Jon Maiga, 2020-06-29
After finishing a larger project I wanted to focus on something smaller and randomly picked up an old project where I used a b-spline setup to generate pretty smooth noise. For my own understanding, this post will go through the basics of b-splines and how to calculate certain coefficients.
B-splines use piecewise cubic polynomials that each interpolate between two consecutive points. To do this it requires additionally two neighboring points. We are only going to consider points with a constant space between them, or in the bigger picture, uniform b-splines.
I will denote the piecewise cubic curve that interpolates from to by where . Note that I am using the term “interpolate” wrong since the curve is not necessarily passing through the control points.
What makes b-splines smooth is that we can get any wanted continuity, for C2 we have:
To interpolate between the points and in C2 we additionally require the point to the left of and right of , so we have to consider the four points .
By using more control points and higher degree of the polynomials we can achieve any smoothness. For example, for C3 continuity requires fourth degree polynomials and five control points. This investigation will only consider C2.
The form of the cubic curve is where are weight functions for each control point those weight functions are called basis functions, which explains the name b(asis)-splines.
Each basis function takes a and outputs the weight of the corresponding point. The general form of our cubic basis function is
Here we will focus on one piecewise function, . Since we have four control points, we get four corresponding basis functions
Each basis function will output the weight between and , multiplying this with the corresponding point and summing all those gives us our cubic curve between the points and .
Now we need to figure out what the 16 coefficients are (). We have 16 unknown coefficients, so we will try to setup and solve a system of 16 equations in this step.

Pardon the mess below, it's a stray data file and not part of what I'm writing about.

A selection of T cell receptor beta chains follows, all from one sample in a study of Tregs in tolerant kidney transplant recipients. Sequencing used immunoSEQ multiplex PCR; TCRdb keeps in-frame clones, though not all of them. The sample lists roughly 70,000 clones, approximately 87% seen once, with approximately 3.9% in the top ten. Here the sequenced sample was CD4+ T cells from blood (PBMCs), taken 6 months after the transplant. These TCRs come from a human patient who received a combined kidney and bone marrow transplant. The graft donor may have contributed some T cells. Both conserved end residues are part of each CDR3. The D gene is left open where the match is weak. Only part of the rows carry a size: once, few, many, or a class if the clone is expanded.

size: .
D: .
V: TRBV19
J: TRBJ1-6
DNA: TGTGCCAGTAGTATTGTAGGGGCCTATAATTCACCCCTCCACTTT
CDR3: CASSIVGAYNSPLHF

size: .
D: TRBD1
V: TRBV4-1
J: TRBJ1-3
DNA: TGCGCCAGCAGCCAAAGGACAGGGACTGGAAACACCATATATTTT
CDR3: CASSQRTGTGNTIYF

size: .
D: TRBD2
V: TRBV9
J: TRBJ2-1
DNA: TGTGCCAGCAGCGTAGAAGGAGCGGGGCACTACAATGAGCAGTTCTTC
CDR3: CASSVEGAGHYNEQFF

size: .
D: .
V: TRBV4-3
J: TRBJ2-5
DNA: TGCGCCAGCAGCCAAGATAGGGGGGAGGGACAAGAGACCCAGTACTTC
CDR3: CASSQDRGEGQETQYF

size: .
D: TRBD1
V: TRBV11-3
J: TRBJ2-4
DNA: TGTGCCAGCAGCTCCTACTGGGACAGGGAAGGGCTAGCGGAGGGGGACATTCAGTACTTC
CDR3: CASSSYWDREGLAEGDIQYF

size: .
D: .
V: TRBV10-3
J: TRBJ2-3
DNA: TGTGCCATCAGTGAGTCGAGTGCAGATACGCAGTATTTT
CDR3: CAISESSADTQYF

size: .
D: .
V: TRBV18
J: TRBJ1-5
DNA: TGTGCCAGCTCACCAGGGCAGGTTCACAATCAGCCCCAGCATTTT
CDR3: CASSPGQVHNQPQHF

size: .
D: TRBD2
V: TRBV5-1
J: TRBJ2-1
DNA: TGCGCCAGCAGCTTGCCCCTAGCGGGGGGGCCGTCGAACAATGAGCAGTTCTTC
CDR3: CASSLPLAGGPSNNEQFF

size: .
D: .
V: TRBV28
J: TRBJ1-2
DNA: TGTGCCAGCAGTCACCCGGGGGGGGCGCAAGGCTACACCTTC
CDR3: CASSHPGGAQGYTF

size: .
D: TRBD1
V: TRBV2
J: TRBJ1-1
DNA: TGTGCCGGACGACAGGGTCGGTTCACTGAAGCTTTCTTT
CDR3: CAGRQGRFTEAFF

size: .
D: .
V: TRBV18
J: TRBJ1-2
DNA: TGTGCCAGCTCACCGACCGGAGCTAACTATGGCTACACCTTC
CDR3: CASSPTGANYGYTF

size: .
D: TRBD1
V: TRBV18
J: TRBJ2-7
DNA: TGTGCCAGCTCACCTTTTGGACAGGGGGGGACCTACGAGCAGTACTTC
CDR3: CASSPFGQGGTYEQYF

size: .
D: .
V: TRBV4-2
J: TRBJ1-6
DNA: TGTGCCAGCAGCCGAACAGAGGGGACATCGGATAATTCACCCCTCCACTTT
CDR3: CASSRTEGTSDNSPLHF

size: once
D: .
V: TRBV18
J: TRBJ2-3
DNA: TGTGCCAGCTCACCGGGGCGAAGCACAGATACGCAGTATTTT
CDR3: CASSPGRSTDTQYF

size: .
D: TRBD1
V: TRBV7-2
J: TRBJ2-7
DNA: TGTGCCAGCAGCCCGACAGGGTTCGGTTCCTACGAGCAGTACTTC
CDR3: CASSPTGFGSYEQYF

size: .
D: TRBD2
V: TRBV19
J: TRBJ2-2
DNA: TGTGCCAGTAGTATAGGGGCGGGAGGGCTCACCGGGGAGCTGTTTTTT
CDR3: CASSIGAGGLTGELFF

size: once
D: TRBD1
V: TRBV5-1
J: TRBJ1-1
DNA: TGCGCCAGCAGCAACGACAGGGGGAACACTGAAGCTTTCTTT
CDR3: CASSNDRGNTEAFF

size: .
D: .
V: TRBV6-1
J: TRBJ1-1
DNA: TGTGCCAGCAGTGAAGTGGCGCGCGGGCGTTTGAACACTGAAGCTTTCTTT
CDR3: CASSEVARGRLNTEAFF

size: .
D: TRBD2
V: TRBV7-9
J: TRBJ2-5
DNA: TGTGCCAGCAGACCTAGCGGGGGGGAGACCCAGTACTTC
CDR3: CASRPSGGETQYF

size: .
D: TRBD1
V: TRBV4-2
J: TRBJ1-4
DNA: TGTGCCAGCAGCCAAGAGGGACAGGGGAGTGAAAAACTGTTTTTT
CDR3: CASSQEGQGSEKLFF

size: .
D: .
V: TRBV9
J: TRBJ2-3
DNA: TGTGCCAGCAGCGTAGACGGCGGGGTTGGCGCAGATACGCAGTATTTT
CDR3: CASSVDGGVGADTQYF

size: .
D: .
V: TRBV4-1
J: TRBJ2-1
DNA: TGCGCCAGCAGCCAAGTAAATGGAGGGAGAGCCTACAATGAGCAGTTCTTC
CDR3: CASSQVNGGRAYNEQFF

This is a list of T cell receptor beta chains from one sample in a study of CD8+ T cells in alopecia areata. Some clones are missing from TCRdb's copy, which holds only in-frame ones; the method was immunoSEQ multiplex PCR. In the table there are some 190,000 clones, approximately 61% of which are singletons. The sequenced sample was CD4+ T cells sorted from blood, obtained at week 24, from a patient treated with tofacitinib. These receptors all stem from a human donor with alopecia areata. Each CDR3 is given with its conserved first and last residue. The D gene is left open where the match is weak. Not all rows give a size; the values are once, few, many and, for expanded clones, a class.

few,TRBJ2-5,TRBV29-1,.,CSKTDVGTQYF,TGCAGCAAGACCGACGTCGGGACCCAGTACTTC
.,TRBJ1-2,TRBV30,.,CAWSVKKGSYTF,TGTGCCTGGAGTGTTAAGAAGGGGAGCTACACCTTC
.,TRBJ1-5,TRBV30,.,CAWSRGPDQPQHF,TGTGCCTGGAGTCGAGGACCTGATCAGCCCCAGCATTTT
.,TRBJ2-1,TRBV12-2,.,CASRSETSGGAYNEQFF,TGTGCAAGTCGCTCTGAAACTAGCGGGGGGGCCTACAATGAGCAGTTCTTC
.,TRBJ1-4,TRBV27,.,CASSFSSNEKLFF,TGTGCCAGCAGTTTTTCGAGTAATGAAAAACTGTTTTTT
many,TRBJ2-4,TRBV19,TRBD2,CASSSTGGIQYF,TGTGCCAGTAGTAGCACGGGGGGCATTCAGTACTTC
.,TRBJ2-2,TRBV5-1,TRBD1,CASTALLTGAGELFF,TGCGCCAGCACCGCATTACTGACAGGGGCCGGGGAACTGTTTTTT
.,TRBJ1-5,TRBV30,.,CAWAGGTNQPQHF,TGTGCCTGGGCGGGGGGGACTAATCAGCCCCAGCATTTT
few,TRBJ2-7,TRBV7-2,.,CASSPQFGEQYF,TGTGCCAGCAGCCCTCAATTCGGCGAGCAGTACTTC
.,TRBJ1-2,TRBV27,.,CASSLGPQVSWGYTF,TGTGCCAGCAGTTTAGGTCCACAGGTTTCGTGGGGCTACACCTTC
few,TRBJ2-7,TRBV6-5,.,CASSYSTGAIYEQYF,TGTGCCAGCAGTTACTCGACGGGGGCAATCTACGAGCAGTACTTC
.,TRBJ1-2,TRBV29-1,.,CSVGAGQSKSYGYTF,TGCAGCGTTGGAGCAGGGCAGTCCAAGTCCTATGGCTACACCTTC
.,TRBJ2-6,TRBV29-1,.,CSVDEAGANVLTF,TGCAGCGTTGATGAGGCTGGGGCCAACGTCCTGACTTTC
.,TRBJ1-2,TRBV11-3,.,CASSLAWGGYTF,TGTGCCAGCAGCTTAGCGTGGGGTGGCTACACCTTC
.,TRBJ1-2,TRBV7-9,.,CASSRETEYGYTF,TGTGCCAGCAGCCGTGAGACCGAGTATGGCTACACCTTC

We already stated three constraints for the C2 guarantee,
Expanding the first of the three constraints we get
We can write this as
Now we cancel the points and expands each basis function:
We end up with 5 equations, so 11 to go! We repeat the exact same procedure for the first and second derivatives and we get 10 additional equations. First we take the derivatives, e.g. for we get:
Then take the same steps as for before and from the first derivatives we end up with
And from the second derivatives
Now we have 15 equations, but 16 unknowns so we need to add another. For the last one, we will add a new constraints that will keep our cubic in check, namely the sum of the weights of the of the basis functions should always equal to one, . To achieve this we can consider the case when , then we are only left with so clearly this has to add up to .
After adding this last equation we can finally solve the equation system and retrive the coefficients. I was lazy and put it into Mathematica and got the following back
So we end up with the following set of cubics
and finally plugging this into gives us
Plotting the individual basis functions in mathematica, you can see how the individual basis functions seamlessly goes from one another, , , and . One can also guess that the sum of all four functions at any is , just like our constraint wanted.
Here I am plotting three piecewise curves, to verify that it behaves as expected.
The idea is to use b-splines to smoothen noise and see how it holds up against more common methods such as Perlin and Simplex noise. I decided to split each part into different posts and bring it all together in the last.
I used Uniform Cubic B-Spline Curves as a reference, it’s gives a really friendly walk-through!
Written with StackEdit.